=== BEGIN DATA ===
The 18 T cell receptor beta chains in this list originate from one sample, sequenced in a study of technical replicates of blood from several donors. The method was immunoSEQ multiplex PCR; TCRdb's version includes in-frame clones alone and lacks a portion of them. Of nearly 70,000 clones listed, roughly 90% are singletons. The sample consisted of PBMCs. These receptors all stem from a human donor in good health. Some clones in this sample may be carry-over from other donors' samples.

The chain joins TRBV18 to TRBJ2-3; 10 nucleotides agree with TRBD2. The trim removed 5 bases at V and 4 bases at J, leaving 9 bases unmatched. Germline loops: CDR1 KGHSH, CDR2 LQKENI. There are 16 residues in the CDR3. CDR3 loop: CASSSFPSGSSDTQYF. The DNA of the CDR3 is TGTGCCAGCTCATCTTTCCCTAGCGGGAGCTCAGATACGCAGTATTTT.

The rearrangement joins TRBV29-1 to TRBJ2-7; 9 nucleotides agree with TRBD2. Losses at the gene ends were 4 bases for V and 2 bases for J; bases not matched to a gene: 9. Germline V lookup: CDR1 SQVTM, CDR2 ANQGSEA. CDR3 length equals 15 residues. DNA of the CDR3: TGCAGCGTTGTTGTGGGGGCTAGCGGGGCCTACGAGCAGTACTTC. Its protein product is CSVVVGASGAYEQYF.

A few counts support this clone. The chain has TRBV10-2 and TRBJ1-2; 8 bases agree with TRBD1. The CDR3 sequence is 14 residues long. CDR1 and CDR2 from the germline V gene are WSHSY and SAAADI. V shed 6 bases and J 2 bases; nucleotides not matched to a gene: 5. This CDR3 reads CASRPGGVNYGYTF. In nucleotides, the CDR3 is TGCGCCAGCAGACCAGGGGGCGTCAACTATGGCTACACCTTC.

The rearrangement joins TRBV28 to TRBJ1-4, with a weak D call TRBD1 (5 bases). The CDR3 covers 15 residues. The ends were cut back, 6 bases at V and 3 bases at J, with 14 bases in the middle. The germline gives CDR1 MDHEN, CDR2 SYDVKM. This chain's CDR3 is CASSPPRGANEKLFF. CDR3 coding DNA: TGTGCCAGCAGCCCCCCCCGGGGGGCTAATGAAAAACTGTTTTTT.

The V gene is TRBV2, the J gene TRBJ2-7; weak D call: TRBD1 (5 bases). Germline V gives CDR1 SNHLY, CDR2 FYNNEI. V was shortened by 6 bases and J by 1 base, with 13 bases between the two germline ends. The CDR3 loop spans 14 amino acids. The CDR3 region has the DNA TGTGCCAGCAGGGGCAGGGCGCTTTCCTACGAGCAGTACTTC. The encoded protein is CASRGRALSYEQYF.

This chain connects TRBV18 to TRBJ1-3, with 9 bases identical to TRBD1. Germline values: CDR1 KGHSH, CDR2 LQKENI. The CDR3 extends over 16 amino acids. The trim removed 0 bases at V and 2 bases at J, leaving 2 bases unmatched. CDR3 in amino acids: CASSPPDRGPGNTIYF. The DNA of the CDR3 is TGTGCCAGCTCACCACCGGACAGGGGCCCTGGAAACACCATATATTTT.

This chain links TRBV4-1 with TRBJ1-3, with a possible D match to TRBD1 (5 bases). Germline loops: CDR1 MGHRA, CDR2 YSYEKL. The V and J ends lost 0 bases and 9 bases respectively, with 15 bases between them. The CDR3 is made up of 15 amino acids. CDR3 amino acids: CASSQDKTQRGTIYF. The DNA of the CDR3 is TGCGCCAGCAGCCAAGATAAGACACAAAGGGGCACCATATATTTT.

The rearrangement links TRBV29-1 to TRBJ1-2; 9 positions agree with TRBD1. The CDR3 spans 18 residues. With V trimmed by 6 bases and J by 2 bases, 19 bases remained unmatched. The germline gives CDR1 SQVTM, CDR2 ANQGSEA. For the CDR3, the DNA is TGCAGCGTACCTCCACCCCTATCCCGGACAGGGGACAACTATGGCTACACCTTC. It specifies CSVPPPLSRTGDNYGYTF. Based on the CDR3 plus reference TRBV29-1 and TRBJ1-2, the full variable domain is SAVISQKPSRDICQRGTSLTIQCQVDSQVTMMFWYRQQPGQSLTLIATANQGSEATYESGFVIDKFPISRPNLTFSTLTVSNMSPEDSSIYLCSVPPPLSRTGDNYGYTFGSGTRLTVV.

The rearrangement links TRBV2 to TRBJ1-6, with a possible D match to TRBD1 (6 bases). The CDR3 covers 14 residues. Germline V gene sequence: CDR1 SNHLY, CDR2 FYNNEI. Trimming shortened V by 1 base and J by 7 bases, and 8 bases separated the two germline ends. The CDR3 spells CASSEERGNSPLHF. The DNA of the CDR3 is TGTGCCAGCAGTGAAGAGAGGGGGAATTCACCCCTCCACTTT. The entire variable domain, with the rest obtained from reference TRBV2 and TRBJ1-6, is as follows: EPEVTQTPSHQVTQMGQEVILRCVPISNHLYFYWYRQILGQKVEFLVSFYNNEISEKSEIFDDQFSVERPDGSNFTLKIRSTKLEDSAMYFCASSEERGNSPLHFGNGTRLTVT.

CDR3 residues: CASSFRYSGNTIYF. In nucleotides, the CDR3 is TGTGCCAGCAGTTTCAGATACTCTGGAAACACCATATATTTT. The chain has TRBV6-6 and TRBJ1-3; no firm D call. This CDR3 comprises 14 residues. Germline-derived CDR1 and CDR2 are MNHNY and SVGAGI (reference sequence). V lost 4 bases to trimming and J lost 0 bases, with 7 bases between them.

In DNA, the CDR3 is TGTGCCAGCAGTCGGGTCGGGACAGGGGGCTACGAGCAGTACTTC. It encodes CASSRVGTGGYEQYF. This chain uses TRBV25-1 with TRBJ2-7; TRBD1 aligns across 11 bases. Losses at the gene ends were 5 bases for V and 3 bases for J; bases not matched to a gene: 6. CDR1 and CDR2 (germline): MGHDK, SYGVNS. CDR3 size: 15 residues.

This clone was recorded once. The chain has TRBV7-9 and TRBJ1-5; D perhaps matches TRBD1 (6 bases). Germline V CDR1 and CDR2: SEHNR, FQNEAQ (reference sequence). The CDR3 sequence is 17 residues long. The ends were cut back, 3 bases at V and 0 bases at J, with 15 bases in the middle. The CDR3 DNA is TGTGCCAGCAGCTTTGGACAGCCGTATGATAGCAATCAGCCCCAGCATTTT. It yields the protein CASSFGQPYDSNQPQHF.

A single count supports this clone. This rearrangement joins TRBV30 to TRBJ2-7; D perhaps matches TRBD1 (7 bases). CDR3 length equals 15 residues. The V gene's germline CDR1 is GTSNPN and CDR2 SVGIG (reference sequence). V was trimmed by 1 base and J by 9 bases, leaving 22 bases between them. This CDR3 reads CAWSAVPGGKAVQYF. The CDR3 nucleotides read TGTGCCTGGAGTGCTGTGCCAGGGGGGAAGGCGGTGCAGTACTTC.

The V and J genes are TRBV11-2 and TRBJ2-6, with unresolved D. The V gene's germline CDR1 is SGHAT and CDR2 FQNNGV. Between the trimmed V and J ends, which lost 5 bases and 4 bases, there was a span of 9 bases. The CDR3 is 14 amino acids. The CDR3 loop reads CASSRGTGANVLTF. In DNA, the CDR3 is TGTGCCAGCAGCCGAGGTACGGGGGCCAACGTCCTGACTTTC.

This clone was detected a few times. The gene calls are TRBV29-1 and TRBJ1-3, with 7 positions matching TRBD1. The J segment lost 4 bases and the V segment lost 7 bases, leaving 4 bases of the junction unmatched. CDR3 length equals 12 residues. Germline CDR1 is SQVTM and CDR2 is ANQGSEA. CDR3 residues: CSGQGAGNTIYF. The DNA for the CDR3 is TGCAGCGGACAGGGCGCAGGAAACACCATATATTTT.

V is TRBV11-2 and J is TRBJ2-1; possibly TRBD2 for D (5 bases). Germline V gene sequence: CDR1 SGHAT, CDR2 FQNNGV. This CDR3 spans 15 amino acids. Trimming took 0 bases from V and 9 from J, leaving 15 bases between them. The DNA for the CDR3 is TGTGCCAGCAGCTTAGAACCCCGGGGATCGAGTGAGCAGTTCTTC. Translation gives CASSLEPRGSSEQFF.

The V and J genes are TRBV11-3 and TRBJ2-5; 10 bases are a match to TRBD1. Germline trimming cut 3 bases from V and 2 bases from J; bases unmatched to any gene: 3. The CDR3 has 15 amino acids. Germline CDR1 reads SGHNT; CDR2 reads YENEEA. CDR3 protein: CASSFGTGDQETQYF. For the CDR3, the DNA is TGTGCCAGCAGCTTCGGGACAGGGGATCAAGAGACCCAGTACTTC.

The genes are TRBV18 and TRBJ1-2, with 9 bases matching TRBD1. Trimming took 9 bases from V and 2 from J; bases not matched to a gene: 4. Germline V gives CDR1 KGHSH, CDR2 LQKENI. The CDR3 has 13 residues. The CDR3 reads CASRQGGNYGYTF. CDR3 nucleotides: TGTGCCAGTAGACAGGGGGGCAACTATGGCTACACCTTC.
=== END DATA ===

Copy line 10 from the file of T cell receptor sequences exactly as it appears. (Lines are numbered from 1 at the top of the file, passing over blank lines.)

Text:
The rearrangement links TRBV2 to TRBJ1-6, with a possible D match to TRBD1 (6 bases). The CDR3 covers 14 residues. Germline V gene sequence: CDR1 SNHLY, CDR2 FYNNEI. Trimming shortened V by 1 base and J by 7 bases, and 8 bases separated the two germline ends. The CDR3 spells CASSEERGNSPLHF. The DNA of the CDR3 is TGTGCCAGCAGTGAAGAGAGGGGGAATTCACCCCTCCACTTT. The entire variable domain, with the rest obtained from reference TRBV2 and TRBJ1-6, is as follows: EPEVTQTPSHQVTQMGQEVILRCVPISNHLYFYWYRQILGQKVEFLVSFYNNEISEKSEIFDDQFSVERPDGSNFTLKIRSTKLEDSAMYFCASSEERGNSPLHFGNGTRLTVT.